Yet it was the unswerving will of a Columbus, a Vasco da Gama or a Magellan which created the devotion to geographical discovery, per se, and made practicable the concept of a spherical earth. The world was opened in imaginative entirety, and it now remained for the geographer to fill in the details brought home by the navigator.

It was long before Thule the wondrous ice-land of the North yielded her first secrets, and longer ere the Terra Australis of Finne was laid bare to the prying eyes of Science.

Early Arctic navigation opened the bounds of the unknown in a haphazard and fortuitous fashion. Sealers and whalers in the hope of rich booty ventured far afield, and, ranging among the mysterious floes or riding out fierce gales off an ice-girt coast, brought back strange tales to a curious world. Crudely embellished, contradictory, yet alluring they were; but the demand for truth came surely to the rescue. Thus, it was often the whaler who forsook his trade to explore for mere exploration's sake. Baffin was one of those who opened the gates to the North.

Then, too, the commercial spirit of the generations who sought a North West Passage was responsible for the incursions of many adventurers into the new world of the ice.

Strangely enough, the South was first attacked in the true scientific spirit by Captain Cook and later by Bellingshausen. Sealing and whaling ventures followed in their train.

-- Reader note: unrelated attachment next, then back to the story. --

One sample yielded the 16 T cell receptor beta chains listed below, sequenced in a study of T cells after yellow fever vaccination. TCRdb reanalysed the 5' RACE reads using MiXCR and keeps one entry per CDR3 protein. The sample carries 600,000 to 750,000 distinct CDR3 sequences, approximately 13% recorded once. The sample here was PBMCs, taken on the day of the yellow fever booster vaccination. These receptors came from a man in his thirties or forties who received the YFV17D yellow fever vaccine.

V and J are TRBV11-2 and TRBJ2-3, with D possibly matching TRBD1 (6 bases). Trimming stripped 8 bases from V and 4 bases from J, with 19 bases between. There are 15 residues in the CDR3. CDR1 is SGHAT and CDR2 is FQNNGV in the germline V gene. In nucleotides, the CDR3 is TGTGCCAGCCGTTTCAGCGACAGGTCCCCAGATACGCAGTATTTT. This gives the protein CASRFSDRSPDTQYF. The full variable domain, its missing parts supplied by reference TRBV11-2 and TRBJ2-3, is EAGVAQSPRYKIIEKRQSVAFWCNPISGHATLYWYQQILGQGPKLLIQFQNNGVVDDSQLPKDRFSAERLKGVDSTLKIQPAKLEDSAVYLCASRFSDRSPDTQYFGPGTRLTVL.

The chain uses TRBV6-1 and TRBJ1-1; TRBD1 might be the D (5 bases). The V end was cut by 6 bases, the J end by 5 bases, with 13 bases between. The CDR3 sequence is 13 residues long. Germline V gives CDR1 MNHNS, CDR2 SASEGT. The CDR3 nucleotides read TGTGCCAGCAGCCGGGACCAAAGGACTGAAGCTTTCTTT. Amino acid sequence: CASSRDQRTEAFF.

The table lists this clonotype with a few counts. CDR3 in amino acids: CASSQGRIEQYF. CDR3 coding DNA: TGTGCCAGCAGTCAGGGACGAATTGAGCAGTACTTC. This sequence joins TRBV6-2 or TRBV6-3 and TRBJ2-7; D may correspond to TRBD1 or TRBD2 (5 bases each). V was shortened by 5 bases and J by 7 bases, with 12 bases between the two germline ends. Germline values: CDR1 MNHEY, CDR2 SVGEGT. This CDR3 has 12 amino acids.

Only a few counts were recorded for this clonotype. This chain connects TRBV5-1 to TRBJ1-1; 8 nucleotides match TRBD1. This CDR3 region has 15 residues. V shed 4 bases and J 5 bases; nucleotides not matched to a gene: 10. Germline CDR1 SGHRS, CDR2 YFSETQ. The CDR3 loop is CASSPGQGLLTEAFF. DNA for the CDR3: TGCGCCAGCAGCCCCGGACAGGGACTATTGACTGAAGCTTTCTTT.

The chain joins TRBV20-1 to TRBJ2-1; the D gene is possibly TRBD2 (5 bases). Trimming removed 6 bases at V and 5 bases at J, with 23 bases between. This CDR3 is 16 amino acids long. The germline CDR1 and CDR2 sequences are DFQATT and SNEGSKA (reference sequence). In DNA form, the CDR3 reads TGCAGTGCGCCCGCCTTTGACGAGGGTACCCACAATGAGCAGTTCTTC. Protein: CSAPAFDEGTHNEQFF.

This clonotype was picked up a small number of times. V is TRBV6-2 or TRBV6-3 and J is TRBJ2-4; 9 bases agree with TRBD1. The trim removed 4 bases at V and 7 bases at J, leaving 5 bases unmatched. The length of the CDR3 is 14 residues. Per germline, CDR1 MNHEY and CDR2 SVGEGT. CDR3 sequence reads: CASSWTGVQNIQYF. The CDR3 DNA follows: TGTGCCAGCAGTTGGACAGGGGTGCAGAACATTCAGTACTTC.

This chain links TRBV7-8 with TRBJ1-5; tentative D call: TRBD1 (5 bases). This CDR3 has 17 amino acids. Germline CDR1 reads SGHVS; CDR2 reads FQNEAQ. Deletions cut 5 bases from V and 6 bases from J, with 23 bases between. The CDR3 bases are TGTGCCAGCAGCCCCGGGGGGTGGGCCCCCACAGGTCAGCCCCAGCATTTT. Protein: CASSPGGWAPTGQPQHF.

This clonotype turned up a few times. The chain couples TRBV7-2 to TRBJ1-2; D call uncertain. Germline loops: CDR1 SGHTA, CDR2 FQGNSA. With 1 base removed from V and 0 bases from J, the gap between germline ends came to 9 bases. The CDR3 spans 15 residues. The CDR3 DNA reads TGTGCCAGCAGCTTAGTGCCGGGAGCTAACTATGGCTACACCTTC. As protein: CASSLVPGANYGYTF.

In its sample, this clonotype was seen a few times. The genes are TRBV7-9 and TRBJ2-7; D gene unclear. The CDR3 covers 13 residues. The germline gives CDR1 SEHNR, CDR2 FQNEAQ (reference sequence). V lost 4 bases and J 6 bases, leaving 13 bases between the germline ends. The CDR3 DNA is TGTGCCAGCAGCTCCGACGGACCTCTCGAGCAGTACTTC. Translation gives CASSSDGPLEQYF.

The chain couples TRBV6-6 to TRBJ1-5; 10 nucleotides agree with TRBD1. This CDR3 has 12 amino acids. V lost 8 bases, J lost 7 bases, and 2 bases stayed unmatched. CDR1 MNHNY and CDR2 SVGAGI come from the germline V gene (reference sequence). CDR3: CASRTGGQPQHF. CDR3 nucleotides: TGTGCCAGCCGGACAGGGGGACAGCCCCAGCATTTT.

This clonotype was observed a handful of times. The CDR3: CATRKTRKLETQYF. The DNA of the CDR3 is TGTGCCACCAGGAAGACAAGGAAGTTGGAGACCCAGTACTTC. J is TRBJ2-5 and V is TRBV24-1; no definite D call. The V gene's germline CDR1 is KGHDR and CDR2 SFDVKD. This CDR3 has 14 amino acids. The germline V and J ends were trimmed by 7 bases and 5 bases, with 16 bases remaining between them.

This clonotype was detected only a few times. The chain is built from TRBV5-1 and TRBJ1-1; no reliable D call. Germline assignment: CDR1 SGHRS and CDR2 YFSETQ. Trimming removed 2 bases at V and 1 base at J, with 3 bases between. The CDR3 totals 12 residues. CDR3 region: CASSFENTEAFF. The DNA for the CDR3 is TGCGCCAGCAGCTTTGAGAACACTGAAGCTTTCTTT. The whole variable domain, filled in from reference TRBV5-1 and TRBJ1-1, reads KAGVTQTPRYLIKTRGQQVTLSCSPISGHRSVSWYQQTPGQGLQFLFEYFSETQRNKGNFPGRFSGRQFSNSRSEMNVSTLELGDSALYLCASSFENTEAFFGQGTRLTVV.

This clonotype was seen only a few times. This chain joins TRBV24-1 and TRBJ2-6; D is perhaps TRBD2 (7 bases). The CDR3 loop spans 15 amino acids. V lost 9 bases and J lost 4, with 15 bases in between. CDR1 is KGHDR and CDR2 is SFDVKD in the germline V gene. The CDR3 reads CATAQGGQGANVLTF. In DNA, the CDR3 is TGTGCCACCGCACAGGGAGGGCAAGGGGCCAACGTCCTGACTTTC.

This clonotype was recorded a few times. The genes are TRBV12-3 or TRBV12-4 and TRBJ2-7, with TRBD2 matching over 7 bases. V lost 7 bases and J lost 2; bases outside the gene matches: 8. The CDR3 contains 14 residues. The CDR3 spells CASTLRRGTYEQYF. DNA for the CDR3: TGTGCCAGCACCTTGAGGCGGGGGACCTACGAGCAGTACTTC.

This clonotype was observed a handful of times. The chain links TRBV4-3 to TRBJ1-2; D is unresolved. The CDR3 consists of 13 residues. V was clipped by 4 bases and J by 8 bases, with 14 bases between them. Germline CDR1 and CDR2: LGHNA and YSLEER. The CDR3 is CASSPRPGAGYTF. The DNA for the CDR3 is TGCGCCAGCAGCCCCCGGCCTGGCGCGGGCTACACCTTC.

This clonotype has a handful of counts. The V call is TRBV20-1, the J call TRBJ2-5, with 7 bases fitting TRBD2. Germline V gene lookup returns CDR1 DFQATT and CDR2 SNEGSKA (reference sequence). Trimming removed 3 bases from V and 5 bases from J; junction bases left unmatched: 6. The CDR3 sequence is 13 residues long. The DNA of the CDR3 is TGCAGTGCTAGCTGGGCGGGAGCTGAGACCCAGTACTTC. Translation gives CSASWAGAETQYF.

At last the era had come for the expedition, planned, administered, equipped and carried out with a definite objective. It is characteristic of the race of men that the first design should have centred on the Pole—the top of the earth, the focus of longitude, the magic goal, to reach which no physical sacrifice was too great. The heroism of Parry is a type of that adamant persistence which has made the history of the conquest of the Poles a volume in which disaster and death have played a large part. It followed on years of polar experience, it resulted from an exact knowledge of geographical and climatic conditions, a fearless anticipation, expert information on the details of transport—and the fortune of the brave—that Peary and Amundsen had their reward in the present generation.